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A memo issued earlier this month by the Obama administration directs the U.S. “trade community” and government partner agencies to explicitly label Israeli-made goods that have been produced in the West Bank.
The Jan. 23 directive states that it is “not acceptable” to label goods coming from Israeli companies in the West Bank and Gaza Strip as having been produced in “Israel.”
The order comes amid an effort by the European Union to label Israeli-made goods, a move the Israeli government called anti-Israel and that prominent anti-Semitism watchdog groups have condemned as among the worst incidents of anti-Semitism in 2015.
This is a shift from the administration’s previous position. A State Department spokesman told reporters in November that such labeling could be perceived as “a step on the way to a boycott” and said boycotts would be opposed by the administration.
But earlier this month, senior Obama administration officials defended the EU’s move and reaffirmed its position against “Israeli settlement activity.”
The new guidance references a decades-old administrative directive that sought to promote the import of Palestinian goods produced in the West Bank. The Obama administration is facing criticism for reinterpreting it and enforcing it to punish Israeli businesses.
The new memo, issued by U.S. Customs and Border Protection, is meant to “provide guidance to the trade community regarding the country of origin marking requirements for goods that are manufactured in the West Bank.”
Good produced in these areas are not to be labeled “with the words ‘Israel,’” according to the memo, which warns that inappropriate labeling will subject the products to “enforcement action” by Customs and Border Protection.
“Goods produced in the West Bank or Gaza Strip shall be marked as originating from ‘West Bank,’ ‘Gaza,’ ‘Gaza Strip,’ ‘West Bank/Gaza,’ ‘West Bank/Gaza Strip,’ ‘West Bank and Gaza,’ or ‘West Bank and Gaza Strip,’” according to the directive.
“It is not acceptable to mark the aforementioned goods with the words ‘Israel,’’ ‘Made in Israel,’ ‘Occupied Territories-Israel,’ or any variation thereof,” it states.
Goods that are erroneously marked as products of Israel will be subject to an enforcement action carried out by U.S. Customs and Border Protection,” the memo states. “Goods entering the United States must conform to the U.S. marking statute and regulations promulgated thereunder.”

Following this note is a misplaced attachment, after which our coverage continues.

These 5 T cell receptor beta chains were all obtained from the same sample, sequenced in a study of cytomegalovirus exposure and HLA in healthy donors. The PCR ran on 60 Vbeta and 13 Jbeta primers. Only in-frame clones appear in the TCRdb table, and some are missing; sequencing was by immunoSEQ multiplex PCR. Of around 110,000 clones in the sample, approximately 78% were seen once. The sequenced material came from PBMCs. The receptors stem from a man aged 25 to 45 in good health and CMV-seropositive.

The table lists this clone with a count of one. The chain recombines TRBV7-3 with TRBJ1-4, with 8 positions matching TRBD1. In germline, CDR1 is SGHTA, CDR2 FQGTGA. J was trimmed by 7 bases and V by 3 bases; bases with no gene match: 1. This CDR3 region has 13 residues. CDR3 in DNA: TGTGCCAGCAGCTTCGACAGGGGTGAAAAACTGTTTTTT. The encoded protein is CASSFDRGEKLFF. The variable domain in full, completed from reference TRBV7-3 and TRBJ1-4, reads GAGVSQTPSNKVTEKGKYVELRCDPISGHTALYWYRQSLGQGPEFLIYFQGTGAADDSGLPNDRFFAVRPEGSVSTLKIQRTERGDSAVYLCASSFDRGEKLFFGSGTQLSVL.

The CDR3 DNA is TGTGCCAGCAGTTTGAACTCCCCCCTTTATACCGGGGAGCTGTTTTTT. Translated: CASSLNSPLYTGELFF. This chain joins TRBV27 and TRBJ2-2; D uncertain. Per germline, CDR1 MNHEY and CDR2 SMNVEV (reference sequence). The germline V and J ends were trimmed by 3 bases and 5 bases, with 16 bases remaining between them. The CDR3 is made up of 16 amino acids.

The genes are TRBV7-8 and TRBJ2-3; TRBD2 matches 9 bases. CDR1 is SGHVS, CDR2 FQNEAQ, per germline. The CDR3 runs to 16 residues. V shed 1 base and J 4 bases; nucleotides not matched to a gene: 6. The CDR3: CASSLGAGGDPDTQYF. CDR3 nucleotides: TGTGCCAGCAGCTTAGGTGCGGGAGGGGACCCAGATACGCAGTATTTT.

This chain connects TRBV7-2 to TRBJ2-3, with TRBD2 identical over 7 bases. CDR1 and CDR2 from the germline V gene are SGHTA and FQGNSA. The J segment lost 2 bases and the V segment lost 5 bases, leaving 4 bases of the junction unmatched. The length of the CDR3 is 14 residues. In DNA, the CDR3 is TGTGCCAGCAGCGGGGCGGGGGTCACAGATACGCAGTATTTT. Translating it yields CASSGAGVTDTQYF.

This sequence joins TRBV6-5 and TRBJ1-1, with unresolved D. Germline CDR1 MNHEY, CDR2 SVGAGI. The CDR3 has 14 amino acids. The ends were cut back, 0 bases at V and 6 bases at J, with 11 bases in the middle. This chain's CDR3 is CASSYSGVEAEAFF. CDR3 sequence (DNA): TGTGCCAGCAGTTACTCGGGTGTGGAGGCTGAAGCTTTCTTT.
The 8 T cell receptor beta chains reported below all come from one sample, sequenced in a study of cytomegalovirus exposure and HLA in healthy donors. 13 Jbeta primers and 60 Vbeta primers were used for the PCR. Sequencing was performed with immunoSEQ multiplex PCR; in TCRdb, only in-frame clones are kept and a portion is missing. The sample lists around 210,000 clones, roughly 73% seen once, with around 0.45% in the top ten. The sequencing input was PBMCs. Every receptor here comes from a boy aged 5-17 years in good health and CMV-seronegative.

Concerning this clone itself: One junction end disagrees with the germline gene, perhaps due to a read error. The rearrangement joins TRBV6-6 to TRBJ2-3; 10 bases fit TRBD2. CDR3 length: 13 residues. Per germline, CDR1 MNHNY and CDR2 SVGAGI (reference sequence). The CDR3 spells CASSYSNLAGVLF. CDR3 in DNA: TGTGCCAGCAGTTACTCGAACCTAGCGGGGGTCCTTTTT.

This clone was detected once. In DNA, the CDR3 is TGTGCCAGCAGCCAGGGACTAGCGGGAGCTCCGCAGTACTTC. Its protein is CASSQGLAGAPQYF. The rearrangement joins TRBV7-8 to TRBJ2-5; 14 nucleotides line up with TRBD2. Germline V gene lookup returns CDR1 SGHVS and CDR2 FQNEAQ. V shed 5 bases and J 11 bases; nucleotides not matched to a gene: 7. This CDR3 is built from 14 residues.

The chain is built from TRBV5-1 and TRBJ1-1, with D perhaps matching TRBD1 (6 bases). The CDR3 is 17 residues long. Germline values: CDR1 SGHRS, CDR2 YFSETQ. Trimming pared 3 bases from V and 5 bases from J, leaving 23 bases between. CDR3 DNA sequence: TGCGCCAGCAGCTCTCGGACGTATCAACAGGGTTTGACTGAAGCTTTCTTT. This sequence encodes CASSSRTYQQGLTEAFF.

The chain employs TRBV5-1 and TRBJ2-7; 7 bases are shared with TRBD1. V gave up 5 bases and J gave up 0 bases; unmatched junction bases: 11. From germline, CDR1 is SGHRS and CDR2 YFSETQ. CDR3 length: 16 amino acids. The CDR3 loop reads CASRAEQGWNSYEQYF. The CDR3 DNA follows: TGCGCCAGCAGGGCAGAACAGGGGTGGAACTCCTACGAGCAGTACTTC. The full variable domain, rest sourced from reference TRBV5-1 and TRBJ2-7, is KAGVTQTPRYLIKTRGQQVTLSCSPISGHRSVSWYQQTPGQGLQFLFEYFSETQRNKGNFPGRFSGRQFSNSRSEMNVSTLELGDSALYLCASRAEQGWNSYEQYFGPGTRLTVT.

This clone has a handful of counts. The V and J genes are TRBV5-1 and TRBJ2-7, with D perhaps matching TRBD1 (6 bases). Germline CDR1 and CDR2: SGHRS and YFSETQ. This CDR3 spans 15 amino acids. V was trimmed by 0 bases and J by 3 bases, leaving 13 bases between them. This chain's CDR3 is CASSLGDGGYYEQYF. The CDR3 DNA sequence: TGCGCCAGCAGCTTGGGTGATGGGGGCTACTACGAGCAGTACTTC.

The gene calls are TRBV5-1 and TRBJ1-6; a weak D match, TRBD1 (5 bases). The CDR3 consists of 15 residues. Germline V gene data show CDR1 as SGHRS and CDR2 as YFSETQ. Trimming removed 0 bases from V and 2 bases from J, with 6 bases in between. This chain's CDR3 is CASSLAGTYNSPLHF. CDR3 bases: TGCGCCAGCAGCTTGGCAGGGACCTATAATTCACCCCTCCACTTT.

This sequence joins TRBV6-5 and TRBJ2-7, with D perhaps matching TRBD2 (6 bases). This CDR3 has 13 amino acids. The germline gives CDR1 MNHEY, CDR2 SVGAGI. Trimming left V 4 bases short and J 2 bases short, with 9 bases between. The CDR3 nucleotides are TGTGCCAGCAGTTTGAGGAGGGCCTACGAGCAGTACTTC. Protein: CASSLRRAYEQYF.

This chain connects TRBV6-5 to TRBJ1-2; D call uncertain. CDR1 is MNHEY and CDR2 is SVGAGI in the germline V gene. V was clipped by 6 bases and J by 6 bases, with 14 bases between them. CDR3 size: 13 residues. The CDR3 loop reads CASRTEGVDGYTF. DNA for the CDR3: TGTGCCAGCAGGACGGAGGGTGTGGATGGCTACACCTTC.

Pro-Israel organizations have taken a firm stand against the explicit labeling of Jewish goods, with some viewing the latest memo as part of a larger effort to economically isolate Israel.
“This is an administration that slaps labels on Jewish goods on a Saturday and has the president give a Holocaust Remembrance speech the next Wednesday,” said Omri Ceren, a managing director at The Israel Project, an organization that promotes stronger U.S.-Israeli ties.
“It’s worse than incoherent. It needlessly alienates Israel at a time when the Middle East is falling apart and U.S. allies are looking for signals about whose side the administration is on,” he said.
A State Department official who spoke to the Washington Free Beacon on Thursday said that the department is aware of the new memo but does not view it as a shift in longstanding policy.
“We are aware that the U.S. Customs and Border Protection re-issued guidance on their marking requirements,” the official said. “There has been no change in policy or in our approach to enforcement of marking requirements.”
The latest guidance stands as a “restatement of previous requirements,” the official added. “CBP has made clear that it in no way supersedes prior rulings or regulations, nor does it impose additional requirements with respect to merchandise imported from the West Bank, Gaza Strip, or Israel.”
“Longstanding U.S. guidelines, dating to 1995, on country of origin product marking requires that products produced in the West Bank be marked as products of the West Bank, and products of Israel be marked as products of Israel,” the official explained.
Custom and Border Protection did not immediately respond to requests for comment on the memo.